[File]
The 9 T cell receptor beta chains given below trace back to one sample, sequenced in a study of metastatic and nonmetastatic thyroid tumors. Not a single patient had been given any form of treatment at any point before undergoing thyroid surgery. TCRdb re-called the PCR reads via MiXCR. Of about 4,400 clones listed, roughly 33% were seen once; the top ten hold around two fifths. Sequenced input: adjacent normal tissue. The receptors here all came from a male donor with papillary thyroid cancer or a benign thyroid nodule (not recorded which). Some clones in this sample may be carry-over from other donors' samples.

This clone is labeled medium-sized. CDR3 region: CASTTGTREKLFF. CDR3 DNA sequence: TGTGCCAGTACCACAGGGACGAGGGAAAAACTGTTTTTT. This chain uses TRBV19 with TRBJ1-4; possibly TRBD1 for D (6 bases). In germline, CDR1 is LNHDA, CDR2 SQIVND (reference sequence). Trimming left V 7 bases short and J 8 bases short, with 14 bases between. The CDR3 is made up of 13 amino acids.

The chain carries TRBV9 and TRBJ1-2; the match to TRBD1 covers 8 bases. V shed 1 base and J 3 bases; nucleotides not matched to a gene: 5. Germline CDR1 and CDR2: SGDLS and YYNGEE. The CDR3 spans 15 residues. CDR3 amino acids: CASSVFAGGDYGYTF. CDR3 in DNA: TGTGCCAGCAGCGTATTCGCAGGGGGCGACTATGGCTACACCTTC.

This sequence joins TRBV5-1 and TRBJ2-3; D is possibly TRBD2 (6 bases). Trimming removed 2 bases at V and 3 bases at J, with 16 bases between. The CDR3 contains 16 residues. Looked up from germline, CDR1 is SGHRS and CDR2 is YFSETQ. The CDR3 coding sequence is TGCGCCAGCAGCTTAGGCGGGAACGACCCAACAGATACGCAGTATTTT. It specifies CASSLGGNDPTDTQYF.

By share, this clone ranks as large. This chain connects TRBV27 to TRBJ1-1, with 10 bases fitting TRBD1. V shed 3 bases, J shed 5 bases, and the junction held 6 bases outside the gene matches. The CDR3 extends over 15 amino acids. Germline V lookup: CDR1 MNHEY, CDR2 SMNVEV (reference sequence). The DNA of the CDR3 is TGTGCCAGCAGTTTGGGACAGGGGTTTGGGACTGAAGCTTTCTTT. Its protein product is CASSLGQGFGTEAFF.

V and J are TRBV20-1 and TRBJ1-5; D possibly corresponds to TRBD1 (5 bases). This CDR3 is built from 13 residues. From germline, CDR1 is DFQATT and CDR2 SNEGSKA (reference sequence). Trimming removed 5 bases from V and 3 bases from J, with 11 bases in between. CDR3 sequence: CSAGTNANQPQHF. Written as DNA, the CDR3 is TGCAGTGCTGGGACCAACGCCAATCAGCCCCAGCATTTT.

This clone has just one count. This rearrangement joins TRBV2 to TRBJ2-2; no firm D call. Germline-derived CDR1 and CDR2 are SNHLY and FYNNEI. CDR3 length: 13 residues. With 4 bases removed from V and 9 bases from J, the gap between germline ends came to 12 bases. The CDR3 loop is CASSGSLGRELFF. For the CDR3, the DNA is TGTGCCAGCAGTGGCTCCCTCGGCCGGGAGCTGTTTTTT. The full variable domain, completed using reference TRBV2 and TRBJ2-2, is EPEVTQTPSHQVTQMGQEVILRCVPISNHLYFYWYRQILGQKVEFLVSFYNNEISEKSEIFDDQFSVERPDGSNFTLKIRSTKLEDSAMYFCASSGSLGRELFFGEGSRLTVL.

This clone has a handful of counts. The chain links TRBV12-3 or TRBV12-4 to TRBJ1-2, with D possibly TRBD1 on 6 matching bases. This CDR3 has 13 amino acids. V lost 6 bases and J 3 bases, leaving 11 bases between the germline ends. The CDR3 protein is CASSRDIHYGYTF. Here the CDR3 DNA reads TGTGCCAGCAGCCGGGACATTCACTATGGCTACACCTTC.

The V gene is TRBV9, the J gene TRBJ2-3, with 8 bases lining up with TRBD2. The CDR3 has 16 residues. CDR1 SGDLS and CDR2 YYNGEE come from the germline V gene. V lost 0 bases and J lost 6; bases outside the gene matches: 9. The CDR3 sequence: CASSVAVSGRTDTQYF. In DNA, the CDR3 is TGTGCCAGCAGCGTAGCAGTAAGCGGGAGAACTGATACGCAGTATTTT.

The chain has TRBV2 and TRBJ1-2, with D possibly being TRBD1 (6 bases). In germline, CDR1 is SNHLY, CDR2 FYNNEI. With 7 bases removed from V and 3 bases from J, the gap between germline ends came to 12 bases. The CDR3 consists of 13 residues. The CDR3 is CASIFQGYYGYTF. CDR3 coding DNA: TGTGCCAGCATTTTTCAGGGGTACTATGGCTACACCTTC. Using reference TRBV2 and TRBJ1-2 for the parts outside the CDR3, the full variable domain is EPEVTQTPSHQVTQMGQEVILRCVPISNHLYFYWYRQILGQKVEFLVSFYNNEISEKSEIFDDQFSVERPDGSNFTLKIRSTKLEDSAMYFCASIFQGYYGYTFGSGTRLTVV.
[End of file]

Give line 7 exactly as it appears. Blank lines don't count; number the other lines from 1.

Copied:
This clone has just one count. This rearrangement joins TRBV2 to TRBJ2-2; no firm D call. Germline-derived CDR1 and CDR2 are SNHLY and FYNNEI. CDR3 length: 13 residues. With 4 bases removed from V and 9 bases from J, the gap between germline ends came to 12 bases. The CDR3 loop is CASSGSLGRELFF. For the CDR3, the DNA is TGTGCCAGCAGTGGCTCCCTCGGCCGGGAGCTGTTTTTT. The full variable domain, completed using reference TRBV2 and TRBJ2-2, is EPEVTQTPSHQVTQMGQEVILRCVPISNHLYFYWYRQILGQKVEFLVSFYNNEISEKSEIFDDQFSVERPDGSNFTLKIRSTKLEDSAMYFCASSGSLGRELFFGEGSRLTVL.